South Korea set for live-fire drills despite North threat

South Korean marines were poised on Saturday to conduct a live-fire drill off the west coast despite a threat by the North to launch a new strike and Beijing’s call for restraint from the rival states.

A U.S. troubleshooter, Governor Bill Richardson of New Mexico, called the situation “a tinderbox” and urged the North to let the rival South conduct exercises.

Analysts were skeptical the North would carry out its threat issued on Friday, rattling financial markets in the face of a vow by the South to retaliate against any attack by Pyongyang.

The military said the exercise, planned for Dec 18-21, would go ahead off this small island 80 km from the coast, which sustained a North Korean bombardment last month.

“We will not be issuing any announcement of our plan, except reporters on the island will be notified two or three hours in advance,” a marine corps officer, who spoke on condition of anonymity, said during a patrol.

Fog and brisk winds could push the drill beyond Saturday, Yonhap news agency quoted military officials as saying.

The island is normally sleepy, idyllic and home to a small crab fishing fleet that organizes excursions for visitors. But it is also only a short distance from Northern Line Limit (NLL) — the sea border declared at the end of the 1950-53 Korean War but still disputed by the North.

And many of the 1,600 residents, who live alongside 1,000 military personnel, are uneasy about the imminent prospect of a new north Korean barrage and have chosen to leave for a time — a five-hour crossing to the mainland on often rough seas.

“I came in yesterday to check on the heating at home and the ship taking us out is being delayed,” said Yoon Jing-young. “We’re worried that it’s because the exercises are starting today.”

North Korea said on Friday it would strike with a stronger force than last month’s bombardment, in which it rained 170 rounds of artillery down on Yeonpyeong, killing four people. South Korea hit back with 80 rounds.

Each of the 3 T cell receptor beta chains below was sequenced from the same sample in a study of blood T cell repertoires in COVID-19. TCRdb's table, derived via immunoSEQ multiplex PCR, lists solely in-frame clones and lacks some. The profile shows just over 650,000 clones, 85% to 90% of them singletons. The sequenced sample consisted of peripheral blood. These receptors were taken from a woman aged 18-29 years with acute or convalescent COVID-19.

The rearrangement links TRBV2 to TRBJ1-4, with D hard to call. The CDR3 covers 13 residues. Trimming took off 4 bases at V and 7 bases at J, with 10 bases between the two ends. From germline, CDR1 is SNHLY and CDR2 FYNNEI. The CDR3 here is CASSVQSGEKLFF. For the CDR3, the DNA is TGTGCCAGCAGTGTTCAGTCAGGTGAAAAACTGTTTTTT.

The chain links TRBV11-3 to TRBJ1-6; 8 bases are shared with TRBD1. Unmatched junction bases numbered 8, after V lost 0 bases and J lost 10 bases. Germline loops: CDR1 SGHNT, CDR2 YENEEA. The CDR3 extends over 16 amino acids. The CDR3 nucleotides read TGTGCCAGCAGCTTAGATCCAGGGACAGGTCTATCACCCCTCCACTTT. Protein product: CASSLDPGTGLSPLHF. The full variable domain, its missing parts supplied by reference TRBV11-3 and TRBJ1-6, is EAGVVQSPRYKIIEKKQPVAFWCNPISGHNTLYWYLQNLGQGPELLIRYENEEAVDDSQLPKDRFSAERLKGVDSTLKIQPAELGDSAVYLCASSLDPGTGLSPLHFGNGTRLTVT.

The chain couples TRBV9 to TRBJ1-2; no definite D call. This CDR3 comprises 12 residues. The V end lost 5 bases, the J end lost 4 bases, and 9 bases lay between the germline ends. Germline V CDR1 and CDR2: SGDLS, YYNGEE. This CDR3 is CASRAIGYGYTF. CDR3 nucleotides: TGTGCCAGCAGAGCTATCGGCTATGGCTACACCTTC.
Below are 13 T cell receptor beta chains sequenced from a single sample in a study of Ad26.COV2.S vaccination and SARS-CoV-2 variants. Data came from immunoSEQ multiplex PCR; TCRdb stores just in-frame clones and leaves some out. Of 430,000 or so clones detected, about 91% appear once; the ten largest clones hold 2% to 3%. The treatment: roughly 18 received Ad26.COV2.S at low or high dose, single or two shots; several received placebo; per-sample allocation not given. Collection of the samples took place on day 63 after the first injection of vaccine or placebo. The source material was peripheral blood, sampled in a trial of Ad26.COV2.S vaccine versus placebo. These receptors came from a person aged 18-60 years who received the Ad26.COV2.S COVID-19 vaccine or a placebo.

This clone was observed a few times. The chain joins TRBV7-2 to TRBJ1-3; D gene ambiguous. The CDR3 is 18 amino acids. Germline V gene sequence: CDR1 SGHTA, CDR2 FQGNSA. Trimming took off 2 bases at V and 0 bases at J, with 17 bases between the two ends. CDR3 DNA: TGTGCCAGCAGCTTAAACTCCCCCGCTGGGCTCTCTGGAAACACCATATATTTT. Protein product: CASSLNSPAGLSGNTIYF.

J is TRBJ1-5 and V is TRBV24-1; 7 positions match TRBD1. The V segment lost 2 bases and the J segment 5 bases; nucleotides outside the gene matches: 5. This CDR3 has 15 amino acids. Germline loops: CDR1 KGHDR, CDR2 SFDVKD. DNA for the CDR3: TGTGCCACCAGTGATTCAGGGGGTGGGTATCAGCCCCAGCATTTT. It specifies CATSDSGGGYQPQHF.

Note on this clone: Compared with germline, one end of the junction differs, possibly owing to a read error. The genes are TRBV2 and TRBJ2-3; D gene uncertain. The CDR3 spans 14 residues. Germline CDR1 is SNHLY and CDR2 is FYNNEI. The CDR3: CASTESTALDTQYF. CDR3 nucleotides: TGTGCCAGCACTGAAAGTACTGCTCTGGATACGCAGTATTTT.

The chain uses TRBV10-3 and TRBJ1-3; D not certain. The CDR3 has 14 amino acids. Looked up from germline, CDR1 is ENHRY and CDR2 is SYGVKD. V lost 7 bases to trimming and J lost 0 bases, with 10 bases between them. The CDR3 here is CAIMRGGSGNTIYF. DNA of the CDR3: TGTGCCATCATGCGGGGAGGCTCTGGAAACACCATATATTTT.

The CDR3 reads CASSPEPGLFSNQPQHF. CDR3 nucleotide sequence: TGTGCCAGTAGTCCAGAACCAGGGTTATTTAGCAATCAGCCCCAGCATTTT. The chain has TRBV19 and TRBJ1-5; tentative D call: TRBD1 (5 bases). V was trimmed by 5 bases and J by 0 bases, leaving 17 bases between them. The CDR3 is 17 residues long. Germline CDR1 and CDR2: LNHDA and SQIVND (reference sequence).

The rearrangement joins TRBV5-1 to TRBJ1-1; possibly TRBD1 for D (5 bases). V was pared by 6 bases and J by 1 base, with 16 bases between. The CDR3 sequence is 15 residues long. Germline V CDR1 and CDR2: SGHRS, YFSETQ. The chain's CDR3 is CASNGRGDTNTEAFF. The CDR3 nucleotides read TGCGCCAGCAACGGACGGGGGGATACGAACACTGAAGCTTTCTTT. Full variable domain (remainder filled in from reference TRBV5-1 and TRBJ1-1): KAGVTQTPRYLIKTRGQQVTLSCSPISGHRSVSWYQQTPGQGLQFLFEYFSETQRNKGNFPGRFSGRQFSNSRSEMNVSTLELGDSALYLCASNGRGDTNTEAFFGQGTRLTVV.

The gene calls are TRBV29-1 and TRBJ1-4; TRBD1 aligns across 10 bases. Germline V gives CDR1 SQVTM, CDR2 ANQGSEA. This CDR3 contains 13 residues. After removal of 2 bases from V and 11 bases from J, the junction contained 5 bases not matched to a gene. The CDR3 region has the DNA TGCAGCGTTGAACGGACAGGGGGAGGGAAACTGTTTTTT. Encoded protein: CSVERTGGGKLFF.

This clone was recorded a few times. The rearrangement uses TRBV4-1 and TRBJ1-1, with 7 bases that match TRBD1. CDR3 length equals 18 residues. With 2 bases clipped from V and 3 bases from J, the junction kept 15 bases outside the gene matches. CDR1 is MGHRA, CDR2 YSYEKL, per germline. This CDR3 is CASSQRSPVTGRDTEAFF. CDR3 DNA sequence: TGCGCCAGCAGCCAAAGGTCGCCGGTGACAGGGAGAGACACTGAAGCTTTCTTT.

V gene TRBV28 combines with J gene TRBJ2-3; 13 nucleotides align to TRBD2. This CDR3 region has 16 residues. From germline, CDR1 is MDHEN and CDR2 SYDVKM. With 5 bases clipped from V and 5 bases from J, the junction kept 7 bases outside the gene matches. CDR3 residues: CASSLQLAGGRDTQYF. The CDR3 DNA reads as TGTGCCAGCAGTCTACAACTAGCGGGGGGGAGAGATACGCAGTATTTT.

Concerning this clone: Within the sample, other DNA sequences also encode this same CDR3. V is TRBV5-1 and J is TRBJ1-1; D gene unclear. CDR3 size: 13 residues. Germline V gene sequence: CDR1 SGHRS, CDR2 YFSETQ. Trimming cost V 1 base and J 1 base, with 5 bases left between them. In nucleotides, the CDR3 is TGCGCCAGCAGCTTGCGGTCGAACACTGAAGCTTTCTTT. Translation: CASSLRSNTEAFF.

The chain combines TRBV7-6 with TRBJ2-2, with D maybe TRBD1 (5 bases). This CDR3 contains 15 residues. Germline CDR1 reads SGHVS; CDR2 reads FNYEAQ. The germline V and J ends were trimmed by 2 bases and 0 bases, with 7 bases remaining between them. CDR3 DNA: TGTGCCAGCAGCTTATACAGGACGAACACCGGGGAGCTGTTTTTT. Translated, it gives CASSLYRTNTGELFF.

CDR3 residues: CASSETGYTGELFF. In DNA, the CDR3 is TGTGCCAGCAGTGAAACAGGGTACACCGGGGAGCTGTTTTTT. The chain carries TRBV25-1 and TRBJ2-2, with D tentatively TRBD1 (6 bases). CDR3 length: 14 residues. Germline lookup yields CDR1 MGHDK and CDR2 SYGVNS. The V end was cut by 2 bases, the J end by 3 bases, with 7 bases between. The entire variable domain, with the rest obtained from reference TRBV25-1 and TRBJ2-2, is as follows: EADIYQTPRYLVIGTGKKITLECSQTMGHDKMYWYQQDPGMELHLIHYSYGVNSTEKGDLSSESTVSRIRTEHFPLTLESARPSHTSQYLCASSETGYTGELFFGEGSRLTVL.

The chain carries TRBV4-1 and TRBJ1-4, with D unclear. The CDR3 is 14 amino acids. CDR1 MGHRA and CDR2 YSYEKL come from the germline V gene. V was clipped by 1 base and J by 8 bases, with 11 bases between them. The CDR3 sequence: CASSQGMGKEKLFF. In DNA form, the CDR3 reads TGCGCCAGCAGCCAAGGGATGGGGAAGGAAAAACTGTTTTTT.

On Saturday, the North’s state media launched a new blistering assault on the South’s pledge to cooperate with the United States and retaliate in the event of a new bombardment. It suggested any such move could trigger a nuclear conflict.

“It is a suicidal move akin to digging one’s own grave for the South’s conservative forces to gang up with outside elements to try to harm compatriots,” the official publication of the North’s cabinet, Minju Joson, said in an editorial.

China, the North’s main backer, issued a renewed plea on Saturday urging restraint, saying any fresh clash between the Koreas could shake regional stability. But in its hands-off stance on the rift, it singled out neither side in the call to hold back from harmful action.

“The situation on the Korean peninsula is now particularly complex and sensitive, and China is highly concerned,” Chinese Foreign Ministry spokeswoman Jiang Yu said.

“China resolutely opposes, without the least ambiguity, any actions that could lead to a deterioration and escalation in the situation and wreck regional peace and stability.”

Russia called on South Korea to halt plans for the drill, summoning the ambassadors from Seoul and Washington to express “extreme concern” over the exercise.

“ENORMOUS POTENTIAL FOR MISCALCULATION”

In Pyongyang, Governor Richardson of New Mexico, on a private mission to cool tensions, described the situation as “a tinderbox” and urged the North to let the South proceed with the exercises.

“There’s enormous potential for miscalculation,” he said in a telephone interview with CNN. “I’m urging (the North) extreme restraint … Let’s cool things down.”

The U.S. State Department underscored the U.S. stance that South Korea had every right to conduct the exercises, but indicated that it, too, was worried.

“We are absolutely concerned about the current trajectory,” State Department spokesman P.J. Crowley said, adding that Pyongyang was responsible for raising the tensions.

“We trust that South Korea will be very cautious in terms of what it does, but that said, let’s put the responsibility squarely where it lies,” he said.

North Korea is seeking the resumption of six-party talks with the United States, China, South Korea, Japan and Russia aimed at persuading Pyongyang to abandon its nuclear program.

It wants the talks to resume without preconditions, something Washington and South Korea have ruled out because they do not want to reward Pyongyang for hostile actions.

Analysts say the North uses the threat of attacks and even nuclear conflict to win concessions such as food and economic aid at talks over its nuclear stockpile.

At the same time as the poor, reclusive country is pushing for aid, the North is also in the throes of a potential leadership succession as ailing leader Kim Jong-il grooms his youngest son, Kim Jong-un, as the next ruler. – Yahoo News